Gruta da Imprensa, Rio de Janeiro’s Off-Road Grotto

The Atlantic Ocean as it meets the Gruta da Imprensa

photography by: Omri Westmark

As we all know, the scenic coastline along Rio de Janeiro boasts some of the world’s best-known beaches, including Ipanema and Copacabana. Far eclipsed by the string of famed beaches are the derelict attractions of Avenida Niemeyer, slightly west of Rio’s downtown area. Originally built as part of a large-scale infrastructure project, Gruta da Imprensa is home to a series of manmade grottos as well as a scenic point where intrepid visitors can gaze at the formidable Atlantic Ocean.

When the ambitious plan to construct a rail link between Botafogo neighborhood in Rio de Janeiro to Angra dos Reis was scrapped, the partially built track was purchased by the municipal authority which in 1920, redeveloped the site into a coastal road. In order to make the avenue wide enough for the upcoming visit by King Albert of Belgium, a massive stone bridge was built along the way, significantly mitigating the previously curvy route.

 

The aptly named Rei Alberto Viaduct soon became the monumental centerpiece of the brand-new avenue, which stretched from Leblon to São Conrado. Featuring an ocean lookout alongside artificially-made grottos, the viaduct’s lower section was a popular stop for joggers and fishermen alike, both of whom were drawn to the site’s mesmerizing setting.

 

From 1933 to 1954, the sumptuous viaduct along with the entire seaside avenue were part of Circuito da Gávea, an urban circuit which hosted Rio’s Grand Prix. With more than 300,000 people gathering to watch the world-class event, the many journalists who covered the car race opted at one point to make the empty space under the Rei Alberto Bridge as their base of operations. For that reason, the place earned its current moniker, “Gruta da Imprensa” (Grotto of the Press).

 

Following the last Grand Prix race in 1954, the grotto complex fell into a state of disrepair, with graffiti artists using every inch of its dilapidated walls as a canvas for their political slogans or murals. As Rio de Janeiro was about to host the Olympic Games in 2016, a modern, elevated bicycle lane was built along the Avenue, which by that point was named Avenida Niemeyer. Only three months after the lane’s flashy inauguration, the section over Gruta da Imprensa collapsed during a heavy storm, killing two people.

 

While the bicycle path was restored the following year, the grottos as well as the nearby observation deck have remained neglected for the last couple of decades. In spite of its sheer decrepitude, the place offers an intriguing encounter with the unrestrained forces of nature, accompanied by stunning vistas of the ocean.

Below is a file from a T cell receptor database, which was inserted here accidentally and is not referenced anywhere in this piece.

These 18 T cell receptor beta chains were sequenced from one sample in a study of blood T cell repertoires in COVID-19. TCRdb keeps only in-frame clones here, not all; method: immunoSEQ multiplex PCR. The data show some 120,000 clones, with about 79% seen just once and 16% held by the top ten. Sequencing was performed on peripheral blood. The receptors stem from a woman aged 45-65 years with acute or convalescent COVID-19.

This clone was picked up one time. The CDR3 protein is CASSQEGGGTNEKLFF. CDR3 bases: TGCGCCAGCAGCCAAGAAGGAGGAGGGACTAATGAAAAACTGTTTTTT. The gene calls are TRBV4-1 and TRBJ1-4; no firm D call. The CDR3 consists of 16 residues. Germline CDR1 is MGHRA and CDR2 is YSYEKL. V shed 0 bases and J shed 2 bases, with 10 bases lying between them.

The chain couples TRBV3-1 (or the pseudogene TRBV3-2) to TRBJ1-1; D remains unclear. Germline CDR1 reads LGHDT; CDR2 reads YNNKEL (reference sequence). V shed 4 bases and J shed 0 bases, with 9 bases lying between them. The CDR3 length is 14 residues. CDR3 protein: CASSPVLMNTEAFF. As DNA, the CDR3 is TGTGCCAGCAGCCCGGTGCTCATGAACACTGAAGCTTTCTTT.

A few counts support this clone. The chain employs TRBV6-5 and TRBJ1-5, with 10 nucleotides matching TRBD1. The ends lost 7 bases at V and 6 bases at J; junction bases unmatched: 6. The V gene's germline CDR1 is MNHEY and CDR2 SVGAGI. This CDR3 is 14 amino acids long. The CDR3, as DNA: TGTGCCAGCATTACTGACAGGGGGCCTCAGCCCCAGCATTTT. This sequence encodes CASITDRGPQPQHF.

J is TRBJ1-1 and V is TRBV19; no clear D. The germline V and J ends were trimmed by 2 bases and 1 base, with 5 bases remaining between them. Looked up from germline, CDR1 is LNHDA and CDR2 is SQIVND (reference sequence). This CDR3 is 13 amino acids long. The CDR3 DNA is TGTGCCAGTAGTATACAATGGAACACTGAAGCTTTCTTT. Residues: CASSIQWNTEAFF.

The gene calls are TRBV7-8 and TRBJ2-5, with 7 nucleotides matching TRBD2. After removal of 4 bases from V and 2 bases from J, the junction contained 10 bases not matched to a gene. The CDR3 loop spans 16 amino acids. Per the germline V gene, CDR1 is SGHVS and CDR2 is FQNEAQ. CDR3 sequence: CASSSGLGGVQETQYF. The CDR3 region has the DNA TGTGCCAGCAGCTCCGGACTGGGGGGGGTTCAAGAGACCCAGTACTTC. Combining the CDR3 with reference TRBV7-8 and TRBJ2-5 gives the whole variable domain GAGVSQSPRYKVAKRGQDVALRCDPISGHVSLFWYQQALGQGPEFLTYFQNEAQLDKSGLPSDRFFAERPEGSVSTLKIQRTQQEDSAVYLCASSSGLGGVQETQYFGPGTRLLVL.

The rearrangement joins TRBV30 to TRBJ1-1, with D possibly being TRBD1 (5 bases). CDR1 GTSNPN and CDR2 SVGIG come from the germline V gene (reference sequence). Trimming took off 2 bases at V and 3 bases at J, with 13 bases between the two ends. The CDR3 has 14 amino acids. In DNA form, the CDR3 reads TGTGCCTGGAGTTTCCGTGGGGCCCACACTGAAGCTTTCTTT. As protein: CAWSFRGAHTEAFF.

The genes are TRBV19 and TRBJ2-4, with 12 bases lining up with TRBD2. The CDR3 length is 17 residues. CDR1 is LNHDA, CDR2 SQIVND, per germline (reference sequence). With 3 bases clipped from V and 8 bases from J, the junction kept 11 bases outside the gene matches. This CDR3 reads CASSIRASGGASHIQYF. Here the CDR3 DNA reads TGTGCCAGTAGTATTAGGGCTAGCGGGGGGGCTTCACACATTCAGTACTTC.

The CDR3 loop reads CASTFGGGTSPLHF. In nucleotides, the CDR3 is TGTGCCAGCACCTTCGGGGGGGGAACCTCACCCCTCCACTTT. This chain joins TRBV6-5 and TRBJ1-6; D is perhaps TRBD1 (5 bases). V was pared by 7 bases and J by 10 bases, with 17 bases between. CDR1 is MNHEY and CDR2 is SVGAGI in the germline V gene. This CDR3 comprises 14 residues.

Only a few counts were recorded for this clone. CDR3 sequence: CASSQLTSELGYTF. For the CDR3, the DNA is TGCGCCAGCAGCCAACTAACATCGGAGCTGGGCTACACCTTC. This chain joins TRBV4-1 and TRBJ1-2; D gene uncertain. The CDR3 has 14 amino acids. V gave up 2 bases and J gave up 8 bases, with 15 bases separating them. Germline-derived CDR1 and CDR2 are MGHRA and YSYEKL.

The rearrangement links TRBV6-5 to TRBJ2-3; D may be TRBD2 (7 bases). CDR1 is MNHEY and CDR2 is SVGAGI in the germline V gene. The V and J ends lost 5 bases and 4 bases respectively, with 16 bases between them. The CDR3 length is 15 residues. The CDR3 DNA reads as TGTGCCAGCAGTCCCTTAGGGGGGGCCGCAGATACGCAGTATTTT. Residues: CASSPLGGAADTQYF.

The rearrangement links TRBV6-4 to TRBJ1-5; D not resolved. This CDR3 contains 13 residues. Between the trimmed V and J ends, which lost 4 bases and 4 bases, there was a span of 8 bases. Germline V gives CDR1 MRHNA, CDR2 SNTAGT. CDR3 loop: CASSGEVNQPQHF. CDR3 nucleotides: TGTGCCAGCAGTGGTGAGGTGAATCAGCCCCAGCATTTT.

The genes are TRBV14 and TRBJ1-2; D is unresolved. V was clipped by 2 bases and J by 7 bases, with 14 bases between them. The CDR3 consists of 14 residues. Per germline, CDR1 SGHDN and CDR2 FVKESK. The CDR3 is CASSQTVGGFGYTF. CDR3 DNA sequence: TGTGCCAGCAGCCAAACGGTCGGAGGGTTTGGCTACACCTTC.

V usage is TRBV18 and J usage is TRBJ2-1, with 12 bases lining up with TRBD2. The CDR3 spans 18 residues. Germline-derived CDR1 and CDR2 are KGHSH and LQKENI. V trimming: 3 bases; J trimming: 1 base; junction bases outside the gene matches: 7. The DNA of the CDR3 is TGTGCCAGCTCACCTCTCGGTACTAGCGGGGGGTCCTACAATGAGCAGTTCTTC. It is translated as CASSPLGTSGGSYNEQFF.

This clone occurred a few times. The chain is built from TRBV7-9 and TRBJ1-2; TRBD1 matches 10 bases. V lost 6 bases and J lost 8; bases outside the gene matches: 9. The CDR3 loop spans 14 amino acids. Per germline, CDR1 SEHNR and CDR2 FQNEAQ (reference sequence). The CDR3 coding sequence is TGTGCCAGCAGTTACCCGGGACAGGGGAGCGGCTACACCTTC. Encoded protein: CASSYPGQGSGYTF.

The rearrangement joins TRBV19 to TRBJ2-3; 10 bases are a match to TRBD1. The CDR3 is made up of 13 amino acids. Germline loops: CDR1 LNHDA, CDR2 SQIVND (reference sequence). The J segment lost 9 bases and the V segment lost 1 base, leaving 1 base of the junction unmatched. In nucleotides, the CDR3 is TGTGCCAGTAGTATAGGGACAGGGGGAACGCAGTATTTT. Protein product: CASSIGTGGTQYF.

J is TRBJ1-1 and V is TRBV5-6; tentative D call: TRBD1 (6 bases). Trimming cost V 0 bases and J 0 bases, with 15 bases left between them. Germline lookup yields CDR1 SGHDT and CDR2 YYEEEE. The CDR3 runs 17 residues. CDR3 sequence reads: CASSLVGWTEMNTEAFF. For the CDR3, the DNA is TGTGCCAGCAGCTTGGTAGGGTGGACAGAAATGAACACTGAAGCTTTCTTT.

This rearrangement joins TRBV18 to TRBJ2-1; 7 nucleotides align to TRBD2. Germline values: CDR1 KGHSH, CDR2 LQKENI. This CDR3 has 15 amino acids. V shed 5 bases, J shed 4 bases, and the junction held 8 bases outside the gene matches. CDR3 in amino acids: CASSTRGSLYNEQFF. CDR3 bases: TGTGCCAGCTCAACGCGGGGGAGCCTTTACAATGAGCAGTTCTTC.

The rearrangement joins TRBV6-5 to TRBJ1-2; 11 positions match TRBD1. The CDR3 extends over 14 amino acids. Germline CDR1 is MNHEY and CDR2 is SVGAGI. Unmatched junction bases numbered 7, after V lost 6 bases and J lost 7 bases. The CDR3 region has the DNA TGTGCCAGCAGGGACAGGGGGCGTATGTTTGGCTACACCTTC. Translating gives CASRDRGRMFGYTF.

As you move downwards through the narrow staircase to the Gruta, you’ll be greeted by strong roars of the ocean pummeling its way, mercilessly and incessantly, through a crevice between the rocks. Instead of camera-armed tourists, you’ll find here a few plucky fishermen perilously perching atop the rugged surface, trying to make ends meet. Suffice to say then, that visiting the grottos requires a great deal of caution, and yet, the mind-boggling views worth every bit of it.

The tricky to find staircase that leads to the grottos complex

photography by: Omri Westmark


As one can see, the steps have seen better days

photography by: Omri Westmark


Tim Maia bike bicycle lane alongside the Rei Alberto Viaduct

photography by: Omri Westmark


An ocean view, elegantly framed by the elevated bicycle pathway

photography by: Omri Westmark


The mossy and dirty surface of the grottos complex

photography by: Omri Westmark


A fisherman standing on the main lookout

photography by: Omri Westmark


The viaduct features beautifully designed arches that support the bridge above

photography by: Omri Westmark


The grotto where the ocean water violently bashes at its walls

photography by: Omri Westmark


The main scenic point, bestowed with breathtaking views of the ocean

photography by: Omri Westmark


In recent years, the Tim Maia lane’s support columns were covered with vivid murals, making the place an open-air gallery for graffiti

photography by: Omri Westmark